County Executive-elect Charles I. Ecker's two top advisers -- people now heading his transition team and who may play key administration roles -- are as different as . . . Dundalk and Annapolis.
Michael William Davis, 39, -- an Annapolis native -- had been living in Columbia in relative anonymity. During the campaign, he was the dapper dresser who seemed always to be in the background with Ecker, but never said anything -- kind of like a Secret Service man.
At Ecker's public appearances, Davis began looking like someone people should, but couldn't quite, recognize. "Who's the guy close to Ecker?" they asked.
No such questions were needed for Beverly Marsh Wilhide, a 54-year-old Ellicott City businesswoman with a reputation for public service.
What she and Davis have in common is that a year ago, neither knew Charles Ecker. For all three, this was their first foray into politics. All three were draftees.
Wilhide, who grew up in Dundalk, is comfortable in the limelight, although she does not seek it. From the time she was editor-in-chief of her high school newspaper until now, she has been at the center of everything she puts her mind to.
Despite winning a scholarship, she was financially unable to attend college. She worked instead in the secretarial pool for the American Smelting and Refining Co. in Dundalk. Within six months, she had become the company's chief executive secretary.
Meanwhile, she worked as a model, singer and tap and modern jazz dancer during off-hours, performing with local orchestras and society bands. In 1960, she won the Miss Baltimore County beauty pageant.
Her penchant for volunteering revealed itself early. She got the bands and other performers to form a volunteer entertainment troupe, putting on shows for area military bases.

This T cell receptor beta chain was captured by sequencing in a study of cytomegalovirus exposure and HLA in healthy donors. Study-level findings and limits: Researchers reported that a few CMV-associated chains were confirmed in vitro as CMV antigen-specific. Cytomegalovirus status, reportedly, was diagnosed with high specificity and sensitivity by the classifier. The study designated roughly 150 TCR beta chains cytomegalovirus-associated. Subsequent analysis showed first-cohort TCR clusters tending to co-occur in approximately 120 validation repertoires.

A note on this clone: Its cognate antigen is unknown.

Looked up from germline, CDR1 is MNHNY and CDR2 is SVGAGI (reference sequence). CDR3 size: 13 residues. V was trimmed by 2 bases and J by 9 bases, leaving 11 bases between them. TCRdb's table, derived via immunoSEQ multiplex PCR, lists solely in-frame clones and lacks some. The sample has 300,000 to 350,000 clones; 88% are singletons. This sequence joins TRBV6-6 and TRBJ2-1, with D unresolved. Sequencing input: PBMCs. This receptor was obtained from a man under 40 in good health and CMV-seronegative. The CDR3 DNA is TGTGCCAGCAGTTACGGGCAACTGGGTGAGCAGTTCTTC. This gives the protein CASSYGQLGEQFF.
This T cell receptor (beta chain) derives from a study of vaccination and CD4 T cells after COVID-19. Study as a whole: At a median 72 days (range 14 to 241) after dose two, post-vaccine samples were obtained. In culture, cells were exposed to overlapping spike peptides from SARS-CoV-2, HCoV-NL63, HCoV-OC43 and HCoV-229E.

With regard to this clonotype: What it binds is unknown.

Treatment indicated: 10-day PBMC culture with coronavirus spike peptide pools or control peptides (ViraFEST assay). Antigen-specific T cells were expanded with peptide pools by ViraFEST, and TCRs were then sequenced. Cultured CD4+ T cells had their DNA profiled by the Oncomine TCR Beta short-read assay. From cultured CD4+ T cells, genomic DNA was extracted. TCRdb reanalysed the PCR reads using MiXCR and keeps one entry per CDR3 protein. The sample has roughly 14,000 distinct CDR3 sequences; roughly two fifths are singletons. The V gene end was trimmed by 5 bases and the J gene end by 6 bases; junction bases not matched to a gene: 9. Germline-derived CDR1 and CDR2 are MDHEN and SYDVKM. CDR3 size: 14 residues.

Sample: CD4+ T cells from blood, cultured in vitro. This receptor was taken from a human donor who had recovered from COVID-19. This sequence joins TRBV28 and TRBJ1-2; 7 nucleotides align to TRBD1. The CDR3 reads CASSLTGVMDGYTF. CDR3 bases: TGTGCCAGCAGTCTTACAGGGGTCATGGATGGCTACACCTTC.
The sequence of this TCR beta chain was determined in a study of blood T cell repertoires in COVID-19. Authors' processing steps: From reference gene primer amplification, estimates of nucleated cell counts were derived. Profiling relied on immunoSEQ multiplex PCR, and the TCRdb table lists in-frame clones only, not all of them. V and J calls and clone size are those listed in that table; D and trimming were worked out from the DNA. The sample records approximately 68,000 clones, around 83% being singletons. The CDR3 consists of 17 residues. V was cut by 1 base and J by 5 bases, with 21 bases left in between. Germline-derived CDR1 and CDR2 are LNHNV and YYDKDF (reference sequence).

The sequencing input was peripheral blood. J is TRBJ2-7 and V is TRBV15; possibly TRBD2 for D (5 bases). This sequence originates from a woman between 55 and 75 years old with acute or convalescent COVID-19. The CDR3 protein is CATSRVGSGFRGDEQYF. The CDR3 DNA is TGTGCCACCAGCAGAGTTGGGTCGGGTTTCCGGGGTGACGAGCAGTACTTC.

She says her "big break" came in 1959 when she was invited to audition for a national refrigerator commercial. She held that job for a year-and-a-half. Then at age 24, she met and married Leon Wilhide and "inherited two stepsons." They later had a daughter and son of their own.
"A (married woman having a) career was unheard of in 1961," she says. So she "became the wife of a businessman" who, after the children were in school, "got involved in his flower shop." Along the way, she volunteered for the PTA, become president of her church women's group and raised money for the church choir.
After joining her husband in business in 1967, she was elected to the board of directors of the Allied Florist Association of Baltimore, severing one year as treasurer and two as president.
Afterward, she became president of the county Chamber of Commerce and is still a board member. She is also development chairman of the Columbia Foundation and a sits on the Howard County General Hospital board of trustees.
Columbia Association president Padraic Kennedy calls her "a person who cares an awful lot about the community -- open, responsive, questionning -- a person who does things far in excess of what is called for." As for politics, Kennedy says Wilhide "exudes a kind of bipartisan feeling."
There may be good reason for that. Born into a family of Democrats -- her grandfather represented Baltimore County in the House of Delegates for 16 years -- she and her husband switched without fanfare to the GOP in September 1985.
"Our son spearheaded it," she says. "After he told us he registered as Republican. we searched our own souls. We decided that maybe we think like Republicans, and maybe we should own up to it."